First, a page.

We Value Your Privacy

We and our partners use technology such as cookies on our site to personalise content and ads, provide social media features, and analyse our traffic. Click below to consent to the use of this technology across the web. You can change your mind and change your consent choices at anytime by returning to this site.

Update Consent
Loading ...

How to put a trampoline on a slope

Updated April 17, 2017

A trampoline that tilts can throw the jumper off the side. The safest surface on which to erect a trampoline is a perfectly flat, level lawn; unfortunately, not very many lawns meet that criterion. But if your lawn slopes less than 2.5 cm (1 inch) for every 17.5 cm (7 inches) horizontal distance, you can correct for this by digging trenches into the up-slope legs. This can take some checking and rechecking, but it's worth it to have the safest possible trampoline set-up.

Loading ...
  1. Set the trampoline in the area in which you will use it. Set a plank across the middle of the trampoline, so that in runs straight up and down in the direction of the slope.

  2. Stand on the downslope side of the trampoline, and place the carpenter's level on the plank. Raise the end of the plank until the carpenter's level shows that the plank is level (the bubble is in the centre of the two lines). Use the ruler to measure the distance between the top of the trampoline and the upper edge of the board. This is the total amount of slope you need to correct.

  3. Divide the diameter of the trampoline by the total amount of slope. If the result is greater than 17.5 cm (7 inches), the area has too much slope to be corrected for the trampoline; you should move the trampoline to a different location.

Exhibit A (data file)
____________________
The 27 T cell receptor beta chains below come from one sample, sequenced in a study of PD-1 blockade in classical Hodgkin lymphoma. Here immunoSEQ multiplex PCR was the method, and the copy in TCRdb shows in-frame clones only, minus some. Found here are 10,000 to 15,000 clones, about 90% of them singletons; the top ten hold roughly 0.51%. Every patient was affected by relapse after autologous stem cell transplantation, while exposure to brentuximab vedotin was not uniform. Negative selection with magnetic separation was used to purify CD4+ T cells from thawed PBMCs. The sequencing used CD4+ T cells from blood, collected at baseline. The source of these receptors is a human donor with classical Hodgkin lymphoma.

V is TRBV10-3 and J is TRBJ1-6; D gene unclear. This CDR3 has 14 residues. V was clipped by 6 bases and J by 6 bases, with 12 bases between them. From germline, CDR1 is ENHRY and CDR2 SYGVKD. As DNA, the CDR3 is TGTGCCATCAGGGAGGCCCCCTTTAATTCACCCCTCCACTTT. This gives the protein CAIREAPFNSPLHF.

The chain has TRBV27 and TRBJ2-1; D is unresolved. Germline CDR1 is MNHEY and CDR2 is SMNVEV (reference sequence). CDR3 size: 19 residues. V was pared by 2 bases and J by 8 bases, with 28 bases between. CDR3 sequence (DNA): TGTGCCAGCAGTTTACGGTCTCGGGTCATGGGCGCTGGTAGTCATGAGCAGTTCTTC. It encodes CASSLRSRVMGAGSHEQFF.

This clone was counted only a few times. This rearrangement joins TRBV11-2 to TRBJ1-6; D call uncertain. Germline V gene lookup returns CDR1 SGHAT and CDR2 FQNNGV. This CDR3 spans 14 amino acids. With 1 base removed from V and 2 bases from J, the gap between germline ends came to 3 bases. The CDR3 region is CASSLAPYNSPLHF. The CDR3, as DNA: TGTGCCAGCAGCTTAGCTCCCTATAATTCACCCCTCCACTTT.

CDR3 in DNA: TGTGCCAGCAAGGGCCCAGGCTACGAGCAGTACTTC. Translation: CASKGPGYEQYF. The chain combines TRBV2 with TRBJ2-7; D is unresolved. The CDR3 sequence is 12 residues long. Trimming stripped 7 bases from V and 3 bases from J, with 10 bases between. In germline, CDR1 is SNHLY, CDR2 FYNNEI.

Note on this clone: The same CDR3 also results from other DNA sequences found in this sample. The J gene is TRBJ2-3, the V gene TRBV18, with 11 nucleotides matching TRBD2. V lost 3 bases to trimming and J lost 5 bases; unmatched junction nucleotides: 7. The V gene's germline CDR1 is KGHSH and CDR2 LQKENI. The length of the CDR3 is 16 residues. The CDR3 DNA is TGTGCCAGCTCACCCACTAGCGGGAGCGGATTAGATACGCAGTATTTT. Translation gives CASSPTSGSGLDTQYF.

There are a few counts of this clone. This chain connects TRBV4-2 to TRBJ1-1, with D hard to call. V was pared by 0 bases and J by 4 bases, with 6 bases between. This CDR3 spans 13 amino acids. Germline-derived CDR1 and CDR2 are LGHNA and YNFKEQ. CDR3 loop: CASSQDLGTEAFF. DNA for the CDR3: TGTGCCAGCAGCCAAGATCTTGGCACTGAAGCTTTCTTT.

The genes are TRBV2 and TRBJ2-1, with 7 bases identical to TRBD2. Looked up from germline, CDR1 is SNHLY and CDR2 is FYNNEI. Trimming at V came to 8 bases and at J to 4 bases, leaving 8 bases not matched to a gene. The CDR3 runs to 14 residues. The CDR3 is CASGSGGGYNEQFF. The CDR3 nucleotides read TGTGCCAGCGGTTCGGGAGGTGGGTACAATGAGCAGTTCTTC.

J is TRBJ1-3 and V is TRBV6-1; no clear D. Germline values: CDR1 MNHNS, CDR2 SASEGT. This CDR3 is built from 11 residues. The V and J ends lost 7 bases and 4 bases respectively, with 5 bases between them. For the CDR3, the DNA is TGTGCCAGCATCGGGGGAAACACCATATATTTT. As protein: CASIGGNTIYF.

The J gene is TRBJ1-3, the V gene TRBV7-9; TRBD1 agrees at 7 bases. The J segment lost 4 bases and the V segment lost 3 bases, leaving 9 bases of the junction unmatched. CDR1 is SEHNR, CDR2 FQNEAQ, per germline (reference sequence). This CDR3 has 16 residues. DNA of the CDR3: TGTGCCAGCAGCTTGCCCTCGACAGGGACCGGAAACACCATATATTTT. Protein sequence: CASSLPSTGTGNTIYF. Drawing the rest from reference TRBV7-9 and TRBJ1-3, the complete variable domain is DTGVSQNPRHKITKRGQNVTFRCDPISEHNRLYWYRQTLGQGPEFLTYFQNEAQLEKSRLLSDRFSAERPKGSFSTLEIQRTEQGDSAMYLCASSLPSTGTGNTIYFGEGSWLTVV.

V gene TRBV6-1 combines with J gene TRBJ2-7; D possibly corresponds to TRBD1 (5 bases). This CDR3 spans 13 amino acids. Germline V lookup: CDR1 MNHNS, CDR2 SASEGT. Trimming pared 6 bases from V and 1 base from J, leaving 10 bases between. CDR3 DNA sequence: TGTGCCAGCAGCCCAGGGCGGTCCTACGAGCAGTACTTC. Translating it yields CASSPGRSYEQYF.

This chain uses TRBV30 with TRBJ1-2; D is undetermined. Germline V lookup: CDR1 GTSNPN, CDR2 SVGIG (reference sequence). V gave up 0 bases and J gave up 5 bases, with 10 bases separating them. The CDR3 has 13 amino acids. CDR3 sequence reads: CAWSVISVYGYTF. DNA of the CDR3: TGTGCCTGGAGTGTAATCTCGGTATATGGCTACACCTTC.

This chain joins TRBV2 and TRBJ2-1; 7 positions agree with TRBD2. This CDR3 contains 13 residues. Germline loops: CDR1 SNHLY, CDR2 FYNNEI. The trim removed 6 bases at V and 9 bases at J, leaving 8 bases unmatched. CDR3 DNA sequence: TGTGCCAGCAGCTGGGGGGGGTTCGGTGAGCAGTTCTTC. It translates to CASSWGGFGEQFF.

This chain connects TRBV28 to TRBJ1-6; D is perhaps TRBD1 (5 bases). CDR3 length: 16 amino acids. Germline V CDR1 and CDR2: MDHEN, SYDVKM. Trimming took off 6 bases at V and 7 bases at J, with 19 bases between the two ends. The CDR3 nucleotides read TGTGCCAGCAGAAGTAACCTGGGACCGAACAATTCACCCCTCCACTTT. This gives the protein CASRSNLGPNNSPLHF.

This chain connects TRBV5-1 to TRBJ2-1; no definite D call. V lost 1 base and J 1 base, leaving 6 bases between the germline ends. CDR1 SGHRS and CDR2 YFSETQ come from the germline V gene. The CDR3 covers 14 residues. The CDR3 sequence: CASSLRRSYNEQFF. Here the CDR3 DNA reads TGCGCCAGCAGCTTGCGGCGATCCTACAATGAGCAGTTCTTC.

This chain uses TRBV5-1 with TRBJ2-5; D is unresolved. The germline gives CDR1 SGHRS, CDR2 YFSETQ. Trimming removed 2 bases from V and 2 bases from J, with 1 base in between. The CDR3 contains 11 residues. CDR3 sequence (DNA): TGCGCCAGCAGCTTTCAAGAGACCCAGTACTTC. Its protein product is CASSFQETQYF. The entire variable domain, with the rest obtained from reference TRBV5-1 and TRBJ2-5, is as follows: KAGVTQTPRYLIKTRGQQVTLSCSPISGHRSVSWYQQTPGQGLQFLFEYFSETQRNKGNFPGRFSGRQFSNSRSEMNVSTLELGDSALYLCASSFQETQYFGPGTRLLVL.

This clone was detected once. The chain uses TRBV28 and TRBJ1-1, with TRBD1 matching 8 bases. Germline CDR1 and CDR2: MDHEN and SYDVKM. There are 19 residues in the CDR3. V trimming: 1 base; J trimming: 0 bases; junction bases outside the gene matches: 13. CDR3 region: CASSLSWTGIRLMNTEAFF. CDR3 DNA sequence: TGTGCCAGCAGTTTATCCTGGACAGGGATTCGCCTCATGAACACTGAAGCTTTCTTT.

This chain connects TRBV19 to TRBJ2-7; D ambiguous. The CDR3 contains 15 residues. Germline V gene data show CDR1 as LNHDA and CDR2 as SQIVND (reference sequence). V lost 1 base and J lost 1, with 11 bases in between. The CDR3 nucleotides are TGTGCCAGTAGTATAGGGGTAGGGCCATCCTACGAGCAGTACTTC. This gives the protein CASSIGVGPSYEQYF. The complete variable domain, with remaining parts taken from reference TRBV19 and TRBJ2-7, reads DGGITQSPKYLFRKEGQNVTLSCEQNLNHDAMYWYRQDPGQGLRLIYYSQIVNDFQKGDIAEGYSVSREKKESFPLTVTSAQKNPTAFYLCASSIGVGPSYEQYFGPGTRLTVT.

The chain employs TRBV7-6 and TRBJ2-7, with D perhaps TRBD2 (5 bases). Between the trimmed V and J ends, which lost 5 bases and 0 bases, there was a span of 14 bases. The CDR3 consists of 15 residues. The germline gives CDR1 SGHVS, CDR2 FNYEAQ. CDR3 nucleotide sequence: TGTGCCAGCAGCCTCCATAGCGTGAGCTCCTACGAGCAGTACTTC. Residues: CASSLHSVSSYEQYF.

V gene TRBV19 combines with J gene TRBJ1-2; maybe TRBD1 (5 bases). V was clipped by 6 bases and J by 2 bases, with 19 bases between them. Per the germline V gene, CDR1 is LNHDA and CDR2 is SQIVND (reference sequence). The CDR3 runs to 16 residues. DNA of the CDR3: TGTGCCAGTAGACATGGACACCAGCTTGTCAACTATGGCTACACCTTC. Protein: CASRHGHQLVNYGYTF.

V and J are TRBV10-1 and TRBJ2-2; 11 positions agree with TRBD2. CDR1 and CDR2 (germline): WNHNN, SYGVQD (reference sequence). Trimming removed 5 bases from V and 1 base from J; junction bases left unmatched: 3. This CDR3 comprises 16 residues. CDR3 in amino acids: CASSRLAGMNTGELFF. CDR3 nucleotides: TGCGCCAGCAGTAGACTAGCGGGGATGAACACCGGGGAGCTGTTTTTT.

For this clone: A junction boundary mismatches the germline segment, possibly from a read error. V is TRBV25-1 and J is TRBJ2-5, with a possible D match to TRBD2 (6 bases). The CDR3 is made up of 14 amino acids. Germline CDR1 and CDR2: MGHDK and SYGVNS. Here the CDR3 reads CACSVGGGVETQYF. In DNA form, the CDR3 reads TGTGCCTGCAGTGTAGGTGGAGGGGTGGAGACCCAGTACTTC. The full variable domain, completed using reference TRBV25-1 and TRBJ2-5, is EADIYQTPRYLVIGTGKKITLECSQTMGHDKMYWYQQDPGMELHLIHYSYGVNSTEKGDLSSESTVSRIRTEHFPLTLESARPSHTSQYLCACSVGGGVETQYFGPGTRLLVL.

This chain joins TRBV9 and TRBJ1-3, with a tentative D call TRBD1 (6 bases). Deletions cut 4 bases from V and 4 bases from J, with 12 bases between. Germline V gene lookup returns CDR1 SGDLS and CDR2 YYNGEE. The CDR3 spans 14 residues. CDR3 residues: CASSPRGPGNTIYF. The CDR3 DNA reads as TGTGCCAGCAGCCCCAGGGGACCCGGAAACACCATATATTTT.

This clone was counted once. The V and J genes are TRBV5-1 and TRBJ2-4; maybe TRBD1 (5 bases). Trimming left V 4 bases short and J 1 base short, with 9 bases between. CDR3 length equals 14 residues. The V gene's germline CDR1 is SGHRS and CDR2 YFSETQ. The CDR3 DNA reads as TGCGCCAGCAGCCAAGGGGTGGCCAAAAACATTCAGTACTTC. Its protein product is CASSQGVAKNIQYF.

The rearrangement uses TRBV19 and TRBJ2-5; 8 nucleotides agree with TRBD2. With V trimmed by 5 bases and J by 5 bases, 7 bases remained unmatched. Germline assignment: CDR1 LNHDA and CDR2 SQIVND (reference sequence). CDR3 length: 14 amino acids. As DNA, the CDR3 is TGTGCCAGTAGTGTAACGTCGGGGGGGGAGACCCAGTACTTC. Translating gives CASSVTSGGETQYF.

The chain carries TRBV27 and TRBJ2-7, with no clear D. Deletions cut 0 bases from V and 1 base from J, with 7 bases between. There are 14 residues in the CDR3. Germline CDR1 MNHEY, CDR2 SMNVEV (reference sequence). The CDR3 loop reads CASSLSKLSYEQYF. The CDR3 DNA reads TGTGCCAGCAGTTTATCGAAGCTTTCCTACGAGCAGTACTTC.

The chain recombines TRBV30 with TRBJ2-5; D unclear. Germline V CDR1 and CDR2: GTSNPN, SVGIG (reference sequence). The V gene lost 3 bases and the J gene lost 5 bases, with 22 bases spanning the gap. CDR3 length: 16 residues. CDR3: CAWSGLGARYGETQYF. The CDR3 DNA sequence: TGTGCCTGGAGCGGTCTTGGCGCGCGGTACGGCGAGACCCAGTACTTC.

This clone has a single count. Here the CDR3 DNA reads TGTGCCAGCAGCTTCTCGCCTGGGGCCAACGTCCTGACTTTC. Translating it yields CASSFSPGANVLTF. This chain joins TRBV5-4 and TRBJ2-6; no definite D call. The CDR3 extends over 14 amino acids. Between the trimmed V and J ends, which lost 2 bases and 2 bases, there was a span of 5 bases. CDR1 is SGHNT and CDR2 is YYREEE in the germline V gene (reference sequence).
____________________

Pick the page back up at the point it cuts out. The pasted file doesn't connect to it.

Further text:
4. Move the trampoline out of the way and dig a trench under the area where the uphill legs of the trampoline will be placed. The depth of this trench should equal the total amount of slope you measured. Use the carpenter's level to make sure the trench is level.

  5. Move the trampoline back to its original position, with the uphill legs in the trench. The trampoline will be somewhat unstable because the side legs will now be higher than the uphill and downhill legs. Dig trenches under the side legs until both the uphill and downhill legs are seated firmly.

  6. Check that the trampoline is now level in all directions, and adjust the trenches if necessary.

  7. Tip

    If your trampoline is placed on soft or sandy soil, you may need to place about 2.5 cm (1 inch) of gravel in the trenches to keep the trampoline from settling during use. Some people opt to dig a round, level hole about 7.5 cm (3 inches) deep to accommodate the entire trampoline base. This makes it easier to mount the trampoline and somewhat reduces the danger of a fall, but it involves a lot more digging. Work slowly and check level frequently as you dig your trenches. It's easier to deepen a trench than to firmly refill one that's too deep.


    A sloping or unstable trampoline greatly increases the risk of injury. Always follow manufacturer's assembly and use instructions carefully, and install all provided safety features. Trampolines can settle with the weight of continued use. Regularly check that the trampoline is still level, and correct any slope that occurs. Some types of trampoline legs cannot be safely levelled by trenching. Consult manufacturer's instructions.

Loading ...

Things You'll Need

  • Trampoline
  • Flat plank as long as the width of the trampoline
  • Carpenter's level
  • Ruler
  • Narrow trenching shovel

About the Author

Scott Knickelbine

Scott Knickelbine began writing professionally in 1977. He is the author of 34 books and his work has appeared in hundreds of publications, including "The New York Times," "The Milwaukee Sentinel," "Architecture" and "Video Times." He has written in the fields of education, health, electronics, architecture and construction. Knickelbine received a Bachelor of Arts cum laude in journalism from the University of Minnesota.

Loading ...
Loading ...